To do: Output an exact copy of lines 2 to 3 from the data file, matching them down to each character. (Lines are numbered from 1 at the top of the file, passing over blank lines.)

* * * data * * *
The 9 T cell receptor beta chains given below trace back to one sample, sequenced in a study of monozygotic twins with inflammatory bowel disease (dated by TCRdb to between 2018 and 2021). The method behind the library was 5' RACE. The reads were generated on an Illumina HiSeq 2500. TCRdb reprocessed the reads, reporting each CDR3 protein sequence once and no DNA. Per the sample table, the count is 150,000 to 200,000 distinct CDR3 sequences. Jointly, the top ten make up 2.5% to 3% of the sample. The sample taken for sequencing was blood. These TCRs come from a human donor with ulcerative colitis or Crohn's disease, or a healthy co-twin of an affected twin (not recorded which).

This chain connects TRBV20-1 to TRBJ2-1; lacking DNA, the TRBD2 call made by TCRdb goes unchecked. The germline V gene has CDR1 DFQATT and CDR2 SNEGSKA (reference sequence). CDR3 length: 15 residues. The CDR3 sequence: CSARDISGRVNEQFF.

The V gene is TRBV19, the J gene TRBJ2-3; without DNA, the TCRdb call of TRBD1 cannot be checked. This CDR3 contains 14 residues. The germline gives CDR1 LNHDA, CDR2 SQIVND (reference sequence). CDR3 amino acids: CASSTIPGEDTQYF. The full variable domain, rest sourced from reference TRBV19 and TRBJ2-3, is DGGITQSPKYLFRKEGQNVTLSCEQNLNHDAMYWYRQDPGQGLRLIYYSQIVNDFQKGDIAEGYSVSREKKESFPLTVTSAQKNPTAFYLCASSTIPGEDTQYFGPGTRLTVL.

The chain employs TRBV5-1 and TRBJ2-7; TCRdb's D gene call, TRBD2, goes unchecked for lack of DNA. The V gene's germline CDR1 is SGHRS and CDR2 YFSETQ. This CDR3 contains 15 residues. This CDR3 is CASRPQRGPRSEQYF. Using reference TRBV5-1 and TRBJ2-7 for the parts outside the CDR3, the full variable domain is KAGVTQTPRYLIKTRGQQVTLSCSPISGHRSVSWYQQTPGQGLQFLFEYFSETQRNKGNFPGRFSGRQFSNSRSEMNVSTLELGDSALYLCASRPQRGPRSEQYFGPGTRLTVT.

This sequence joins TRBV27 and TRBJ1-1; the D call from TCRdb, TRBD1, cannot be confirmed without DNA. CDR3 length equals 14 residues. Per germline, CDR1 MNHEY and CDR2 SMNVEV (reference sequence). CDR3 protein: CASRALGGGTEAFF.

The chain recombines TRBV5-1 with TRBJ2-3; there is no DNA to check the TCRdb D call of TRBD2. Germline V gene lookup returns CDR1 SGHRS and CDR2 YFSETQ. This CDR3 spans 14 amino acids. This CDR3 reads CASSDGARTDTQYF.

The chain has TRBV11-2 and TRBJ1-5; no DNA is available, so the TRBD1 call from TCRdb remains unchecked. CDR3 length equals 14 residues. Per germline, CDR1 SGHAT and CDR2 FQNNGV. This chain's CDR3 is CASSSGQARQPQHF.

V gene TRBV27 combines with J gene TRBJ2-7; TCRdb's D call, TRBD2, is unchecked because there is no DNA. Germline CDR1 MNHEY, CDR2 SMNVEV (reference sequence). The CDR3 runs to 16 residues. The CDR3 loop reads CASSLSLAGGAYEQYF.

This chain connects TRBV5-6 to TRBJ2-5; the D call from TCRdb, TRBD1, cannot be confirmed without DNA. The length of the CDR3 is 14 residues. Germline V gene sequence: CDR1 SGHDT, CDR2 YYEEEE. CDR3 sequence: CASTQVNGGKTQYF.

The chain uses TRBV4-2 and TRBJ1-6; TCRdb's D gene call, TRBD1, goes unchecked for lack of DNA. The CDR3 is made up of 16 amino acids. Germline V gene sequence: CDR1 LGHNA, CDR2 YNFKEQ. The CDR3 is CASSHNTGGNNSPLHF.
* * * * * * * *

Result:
This chain connects TRBV20-1 to TRBJ2-1; lacking DNA, the TRBD2 call made by TCRdb goes unchecked. The germline V gene has CDR1 DFQATT and CDR2 SNEGSKA (reference sequence). CDR3 length: 15 residues. The CDR3 sequence: CSARDISGRVNEQFF.

The V gene is TRBV19, the J gene TRBJ2-3; without DNA, the TCRdb call of TRBD1 cannot be checked. This CDR3 contains 14 residues. The germline gives CDR1 LNHDA, CDR2 SQIVND (reference sequence). CDR3 amino acids: CASSTIPGEDTQYF. The full variable domain, rest sourced from reference TRBV19 and TRBJ2-3, is DGGITQSPKYLFRKEGQNVTLSCEQNLNHDAMYWYRQDPGQGLRLIYYSQIVNDFQKGDIAEGYSVSREKKESFPLTVTSAQKNPTAFYLCASSTIPGEDTQYFGPGTRLTVL.